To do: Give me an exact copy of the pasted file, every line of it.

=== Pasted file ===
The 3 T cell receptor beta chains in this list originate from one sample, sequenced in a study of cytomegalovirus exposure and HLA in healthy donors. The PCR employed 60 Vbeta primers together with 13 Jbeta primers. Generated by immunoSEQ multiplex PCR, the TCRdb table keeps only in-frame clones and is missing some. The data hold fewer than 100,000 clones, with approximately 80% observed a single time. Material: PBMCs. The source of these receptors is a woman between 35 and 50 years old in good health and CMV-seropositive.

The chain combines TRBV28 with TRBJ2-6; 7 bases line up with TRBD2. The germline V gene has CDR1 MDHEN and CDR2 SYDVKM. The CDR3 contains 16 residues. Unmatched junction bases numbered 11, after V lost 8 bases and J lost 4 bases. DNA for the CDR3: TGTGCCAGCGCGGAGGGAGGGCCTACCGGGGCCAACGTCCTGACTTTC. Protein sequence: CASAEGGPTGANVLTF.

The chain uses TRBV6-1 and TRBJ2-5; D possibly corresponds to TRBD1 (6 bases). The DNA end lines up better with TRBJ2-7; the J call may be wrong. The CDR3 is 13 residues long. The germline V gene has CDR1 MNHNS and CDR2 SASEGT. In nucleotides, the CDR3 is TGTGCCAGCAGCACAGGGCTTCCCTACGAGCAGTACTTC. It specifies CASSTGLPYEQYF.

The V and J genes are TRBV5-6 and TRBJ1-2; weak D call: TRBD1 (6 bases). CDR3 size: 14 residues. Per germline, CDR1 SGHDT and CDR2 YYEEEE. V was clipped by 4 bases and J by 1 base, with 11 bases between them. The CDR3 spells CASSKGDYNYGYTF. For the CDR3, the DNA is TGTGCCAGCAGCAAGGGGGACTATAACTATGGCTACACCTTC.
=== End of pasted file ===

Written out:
The 3 T cell receptor beta chains in this list originate from one sample, sequenced in a study of cytomegalovirus exposure and HLA in healthy donors. The PCR employed 60 Vbeta primers together with 13 Jbeta primers. Generated by immunoSEQ multiplex PCR, the TCRdb table keeps only in-frame clones and is missing some. The data hold fewer than 100,000 clones, with approximately 80% observed a single time. Material: PBMCs. The source of these receptors is a woman between 35 and 50 years old in good health and CMV-seropositive.

The chain combines TRBV28 with TRBJ2-6; 7 bases line up with TRBD2. The germline V gene has CDR1 MDHEN and CDR2 SYDVKM. The CDR3 contains 16 residues. Unmatched junction bases numbered 11, after V lost 8 bases and J lost 4 bases. DNA for the CDR3: TGTGCCAGCGCGGAGGGAGGGCCTACCGGGGCCAACGTCCTGACTTTC. Protein sequence: CASAEGGPTGANVLTF.

The chain uses TRBV6-1 and TRBJ2-5; D possibly corresponds to TRBD1 (6 bases). The DNA end lines up better with TRBJ2-7; the J call may be wrong. The CDR3 is 13 residues long. The germline V gene has CDR1 MNHNS and CDR2 SASEGT. In nucleotides, the CDR3 is TGTGCCAGCAGCACAGGGCTTCCCTACGAGCAGTACTTC. It specifies CASSTGLPYEQYF.

The V and J genes are TRBV5-6 and TRBJ1-2; weak D call: TRBD1 (6 bases). CDR3 size: 14 residues. Per germline, CDR1 SGHDT and CDR2 YYEEEE. V was clipped by 4 bases and J by 1 base, with 11 bases between them. The CDR3 spells CASSKGDYNYGYTF. For the CDR3, the DNA is TGTGCCAGCAGCAAGGGGGACTATAACTATGGCTACACCTTC.